Treat yourself to some superior quality Jazz this International Jazz Day with some of the region's best of the best, one of whom is performing at Cairo Jazz Club tonight!
Louis Armstrong once said, "If you have to ask what Jazz is, you'll never know," so we will spare you the quizzical embarrassment. Many a true word may be spoken through Jazz; inversely, words cannot begin to capture the meaning and purpose behind the genre. So, this International Jazz day, the best we can do is point you in the direction of these giants and hope the music speaks to your soul. Plus, as always, Cairo Jazz Club is going all out to celebrate International Jazz Day by hosting one of the region's crème de la crème, Lebanese Arthur Satyan tonight...
Grammy and BBC awards winner Fathy Salama grew up listening to Classical music and Tarab. Salama started playing the piano at the tender age of six, and by the time he was thirteen he was already performing gigs at major clubs across Cairo. His 2004 album, Egypt, was a collaboration with Senegalese singer Youssou N’Dour and earned him a Grammy for Best Contemporary World Music Album. He went on to perform his musical creations all over the world.
Arguably the most successful Moroccan Jazz musician of her generation, the New York-based singer, composer, and producer is famous for fusing Gnawa, Amazigh, Shaabi and Jazz. Her lyrics flow seamlessly from Moroccan Arabic and Berber to French and English, giving her music a wider appeal, which saw her perform in some of the world’s most sought-after venues from the Lincoln Center to Carnegie Hall. “A multi-cultural shape-shifter, an enchantress who leaps effortlessly between seemingly unconnected languages and traditions, uniting them while utilising each to further enrich the others,” Phil Freeman of Global Rhythm writes of her.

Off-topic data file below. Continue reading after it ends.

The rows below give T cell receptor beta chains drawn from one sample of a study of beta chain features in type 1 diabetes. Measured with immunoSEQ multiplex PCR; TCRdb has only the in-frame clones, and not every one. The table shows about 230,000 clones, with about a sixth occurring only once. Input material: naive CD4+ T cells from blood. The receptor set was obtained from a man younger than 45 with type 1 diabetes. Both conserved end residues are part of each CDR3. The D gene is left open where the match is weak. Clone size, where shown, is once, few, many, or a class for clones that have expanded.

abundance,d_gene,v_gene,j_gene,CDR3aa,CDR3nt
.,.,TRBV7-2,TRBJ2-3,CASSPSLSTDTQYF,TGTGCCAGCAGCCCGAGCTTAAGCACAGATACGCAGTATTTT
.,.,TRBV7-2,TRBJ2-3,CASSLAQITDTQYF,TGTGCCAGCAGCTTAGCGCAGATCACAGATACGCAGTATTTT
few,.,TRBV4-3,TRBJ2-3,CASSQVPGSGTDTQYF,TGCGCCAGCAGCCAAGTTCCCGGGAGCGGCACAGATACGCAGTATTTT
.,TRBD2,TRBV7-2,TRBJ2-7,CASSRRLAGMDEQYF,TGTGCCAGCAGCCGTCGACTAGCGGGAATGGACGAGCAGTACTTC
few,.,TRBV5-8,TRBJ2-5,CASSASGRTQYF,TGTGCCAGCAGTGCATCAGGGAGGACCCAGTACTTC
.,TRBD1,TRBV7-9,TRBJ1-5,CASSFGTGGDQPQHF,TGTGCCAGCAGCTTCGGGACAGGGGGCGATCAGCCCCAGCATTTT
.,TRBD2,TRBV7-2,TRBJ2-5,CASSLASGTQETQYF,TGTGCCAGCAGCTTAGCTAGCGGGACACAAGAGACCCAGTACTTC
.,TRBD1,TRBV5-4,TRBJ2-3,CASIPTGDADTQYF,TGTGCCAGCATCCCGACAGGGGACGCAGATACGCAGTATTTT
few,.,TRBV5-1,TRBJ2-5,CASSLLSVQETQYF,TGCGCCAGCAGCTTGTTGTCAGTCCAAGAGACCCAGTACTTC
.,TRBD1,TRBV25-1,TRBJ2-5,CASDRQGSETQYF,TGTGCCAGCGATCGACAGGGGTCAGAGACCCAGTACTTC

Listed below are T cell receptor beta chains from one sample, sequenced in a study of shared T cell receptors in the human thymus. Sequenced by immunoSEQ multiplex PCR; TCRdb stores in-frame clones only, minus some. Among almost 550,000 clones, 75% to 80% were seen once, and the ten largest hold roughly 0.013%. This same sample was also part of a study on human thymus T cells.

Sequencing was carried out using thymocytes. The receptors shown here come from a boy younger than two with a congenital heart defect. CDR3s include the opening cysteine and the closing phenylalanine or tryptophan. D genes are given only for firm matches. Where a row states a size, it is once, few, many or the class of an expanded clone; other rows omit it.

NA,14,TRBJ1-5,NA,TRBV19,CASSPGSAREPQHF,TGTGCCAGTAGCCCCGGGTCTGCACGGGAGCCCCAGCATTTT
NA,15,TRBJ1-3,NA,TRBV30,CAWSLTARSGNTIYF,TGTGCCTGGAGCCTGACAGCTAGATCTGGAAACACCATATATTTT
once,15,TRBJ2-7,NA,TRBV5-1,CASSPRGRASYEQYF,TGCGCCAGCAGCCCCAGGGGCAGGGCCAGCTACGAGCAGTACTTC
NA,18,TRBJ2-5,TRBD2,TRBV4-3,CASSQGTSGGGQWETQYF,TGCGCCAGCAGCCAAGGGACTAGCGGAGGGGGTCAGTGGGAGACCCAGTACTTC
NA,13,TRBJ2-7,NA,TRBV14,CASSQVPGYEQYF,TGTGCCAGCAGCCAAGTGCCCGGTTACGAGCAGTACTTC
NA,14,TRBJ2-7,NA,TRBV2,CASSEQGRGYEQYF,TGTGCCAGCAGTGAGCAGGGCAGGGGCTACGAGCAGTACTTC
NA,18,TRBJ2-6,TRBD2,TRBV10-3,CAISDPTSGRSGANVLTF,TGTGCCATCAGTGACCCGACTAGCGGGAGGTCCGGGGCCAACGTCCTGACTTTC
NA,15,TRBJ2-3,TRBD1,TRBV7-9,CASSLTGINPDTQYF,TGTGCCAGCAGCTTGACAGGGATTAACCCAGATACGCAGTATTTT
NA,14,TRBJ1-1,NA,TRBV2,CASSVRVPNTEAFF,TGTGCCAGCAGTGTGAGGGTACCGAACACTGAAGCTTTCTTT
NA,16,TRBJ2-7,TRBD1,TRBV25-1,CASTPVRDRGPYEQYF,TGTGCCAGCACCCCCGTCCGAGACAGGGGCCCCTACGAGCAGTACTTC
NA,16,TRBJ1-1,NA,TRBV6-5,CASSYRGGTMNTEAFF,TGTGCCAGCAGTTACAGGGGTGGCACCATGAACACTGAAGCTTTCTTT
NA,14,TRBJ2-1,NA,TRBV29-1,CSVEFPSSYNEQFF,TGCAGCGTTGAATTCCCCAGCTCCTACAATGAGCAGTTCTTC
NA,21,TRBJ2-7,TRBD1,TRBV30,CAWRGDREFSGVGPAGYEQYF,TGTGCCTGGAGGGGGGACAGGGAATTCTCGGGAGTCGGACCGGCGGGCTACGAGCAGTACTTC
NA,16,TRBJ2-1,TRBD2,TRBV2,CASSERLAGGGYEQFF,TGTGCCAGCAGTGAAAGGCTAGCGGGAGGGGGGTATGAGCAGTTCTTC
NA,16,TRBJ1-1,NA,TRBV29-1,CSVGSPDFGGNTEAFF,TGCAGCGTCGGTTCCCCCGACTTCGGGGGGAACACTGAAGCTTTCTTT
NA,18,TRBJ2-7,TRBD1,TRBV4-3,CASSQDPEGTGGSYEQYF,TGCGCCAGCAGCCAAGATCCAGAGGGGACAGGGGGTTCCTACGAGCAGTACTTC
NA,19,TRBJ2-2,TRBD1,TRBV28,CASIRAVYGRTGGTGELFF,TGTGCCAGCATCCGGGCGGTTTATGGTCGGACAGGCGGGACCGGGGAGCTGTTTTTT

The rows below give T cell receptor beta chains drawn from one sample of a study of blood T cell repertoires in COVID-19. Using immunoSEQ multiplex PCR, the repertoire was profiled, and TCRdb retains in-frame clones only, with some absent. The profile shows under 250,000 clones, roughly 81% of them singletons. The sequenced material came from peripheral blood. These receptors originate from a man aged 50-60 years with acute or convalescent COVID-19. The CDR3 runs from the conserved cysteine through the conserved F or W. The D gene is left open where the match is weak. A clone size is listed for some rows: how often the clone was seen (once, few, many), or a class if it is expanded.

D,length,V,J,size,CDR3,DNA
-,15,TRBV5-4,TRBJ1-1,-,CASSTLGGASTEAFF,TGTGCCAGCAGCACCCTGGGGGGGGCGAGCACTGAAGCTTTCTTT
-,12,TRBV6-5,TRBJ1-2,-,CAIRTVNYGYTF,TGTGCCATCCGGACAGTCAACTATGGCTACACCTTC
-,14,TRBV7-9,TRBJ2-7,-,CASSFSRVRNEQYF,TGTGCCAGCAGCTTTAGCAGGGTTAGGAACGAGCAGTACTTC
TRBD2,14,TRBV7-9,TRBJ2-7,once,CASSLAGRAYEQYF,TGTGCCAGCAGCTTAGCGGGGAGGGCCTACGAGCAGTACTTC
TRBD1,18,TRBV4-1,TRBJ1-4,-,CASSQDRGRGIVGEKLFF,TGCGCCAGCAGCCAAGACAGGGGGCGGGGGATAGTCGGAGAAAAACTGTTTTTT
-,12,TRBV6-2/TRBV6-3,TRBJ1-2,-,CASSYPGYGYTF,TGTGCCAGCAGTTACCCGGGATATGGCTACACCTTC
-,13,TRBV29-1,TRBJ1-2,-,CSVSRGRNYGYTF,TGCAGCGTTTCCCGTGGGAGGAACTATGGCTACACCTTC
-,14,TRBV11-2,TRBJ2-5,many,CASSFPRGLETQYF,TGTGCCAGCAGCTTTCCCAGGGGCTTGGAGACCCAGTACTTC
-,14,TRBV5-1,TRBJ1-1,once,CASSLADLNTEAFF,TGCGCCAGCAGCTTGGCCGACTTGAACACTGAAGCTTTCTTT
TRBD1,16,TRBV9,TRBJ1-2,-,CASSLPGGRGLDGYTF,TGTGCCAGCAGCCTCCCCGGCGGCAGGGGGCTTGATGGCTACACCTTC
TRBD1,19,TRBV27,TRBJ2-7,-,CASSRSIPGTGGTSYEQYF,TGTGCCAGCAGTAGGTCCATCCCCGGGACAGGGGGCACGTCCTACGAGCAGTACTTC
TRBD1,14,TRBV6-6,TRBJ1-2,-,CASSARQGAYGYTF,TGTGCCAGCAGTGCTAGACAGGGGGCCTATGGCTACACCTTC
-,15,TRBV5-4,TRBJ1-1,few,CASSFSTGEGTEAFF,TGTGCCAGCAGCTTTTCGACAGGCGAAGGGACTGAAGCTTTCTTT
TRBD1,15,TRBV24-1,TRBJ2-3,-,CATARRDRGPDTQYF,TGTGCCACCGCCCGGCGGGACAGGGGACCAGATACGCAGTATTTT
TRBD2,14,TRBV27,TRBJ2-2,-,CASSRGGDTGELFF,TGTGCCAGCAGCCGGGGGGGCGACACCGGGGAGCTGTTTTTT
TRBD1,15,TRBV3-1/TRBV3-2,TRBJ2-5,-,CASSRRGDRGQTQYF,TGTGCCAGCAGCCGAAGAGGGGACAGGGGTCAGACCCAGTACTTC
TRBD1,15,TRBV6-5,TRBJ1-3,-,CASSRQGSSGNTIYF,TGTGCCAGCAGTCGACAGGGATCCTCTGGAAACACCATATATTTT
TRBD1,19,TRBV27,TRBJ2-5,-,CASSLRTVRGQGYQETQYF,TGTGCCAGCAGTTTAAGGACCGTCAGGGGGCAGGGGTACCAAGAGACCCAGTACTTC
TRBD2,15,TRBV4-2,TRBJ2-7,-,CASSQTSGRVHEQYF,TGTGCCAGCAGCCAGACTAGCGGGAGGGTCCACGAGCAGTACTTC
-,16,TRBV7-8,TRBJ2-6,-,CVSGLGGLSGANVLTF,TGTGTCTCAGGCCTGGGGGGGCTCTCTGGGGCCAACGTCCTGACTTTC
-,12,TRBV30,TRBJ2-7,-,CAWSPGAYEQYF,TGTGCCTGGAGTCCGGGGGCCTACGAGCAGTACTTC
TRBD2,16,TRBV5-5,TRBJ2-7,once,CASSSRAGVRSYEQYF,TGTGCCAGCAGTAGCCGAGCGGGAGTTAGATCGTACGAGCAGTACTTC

Widely regarded as the founding father of Oriental Jazz, Egyptian Yehia Khalil has performed all over the world. He founded the Cairo Jazz Quartet when he was just 13 years old. The Jazz composer and drummer later travelled to the United States to study under legendary American percussionist Roy Knapp. "He agreed to take me on as his student, and it doesn’t get any luckier than this. I was taught by the same man who taught Gene Krupa, Louie Bellson, Buddy Rich," Khalil told CairoScene in an interview last December. He toured the country with acts like Rasputin Stach, Richard Berry, and Friend & Lover, and shared stages with the likes of Cream and Jimi Hendrix.
Even though their music didn’t see the light of day until 2002, when they gave their debut performance at Cairo Jazz Club, the Oriental Jazz band had been making music since 1992. Their debut album was distributed worldwide and released digitally on iTunes. They gained international recognition following their appearance at the 2008 Carthage Jazz Festival where they performed alongside Jazz giants Gilberto Gil, William Parker, and Jacques Schwarz-Bart.
Arthur Satyan comes from a long line of established Armenian musicians. He became Yerevan’s top piano man before he was invited to Lebanon to perform at the opening of the glamorous Casino du Liban. Dean of the Jazz Department and Professor of Classical Piano at the Lebanese National Conservatory of Music since 1998, Satyan’s musical influence extends to almost every single Lebanese Jazz musician. And it appears that Cairo is next on his list, because the virtuoso is set to perform at Cairo Jazz Club tonight!
Dubbed the diva of the Sudanese desert, Sudanese-Italian Jazz musician Amira Kheir managed to captivate the world with her debut album, View from Somewhere, which was released in 2011. Her work is greatly influenced by her multicultural heritage with traditional Sudanese tunes, Jazz, Soul, African and Middle Eastern music coming together to form a unique auditory blend.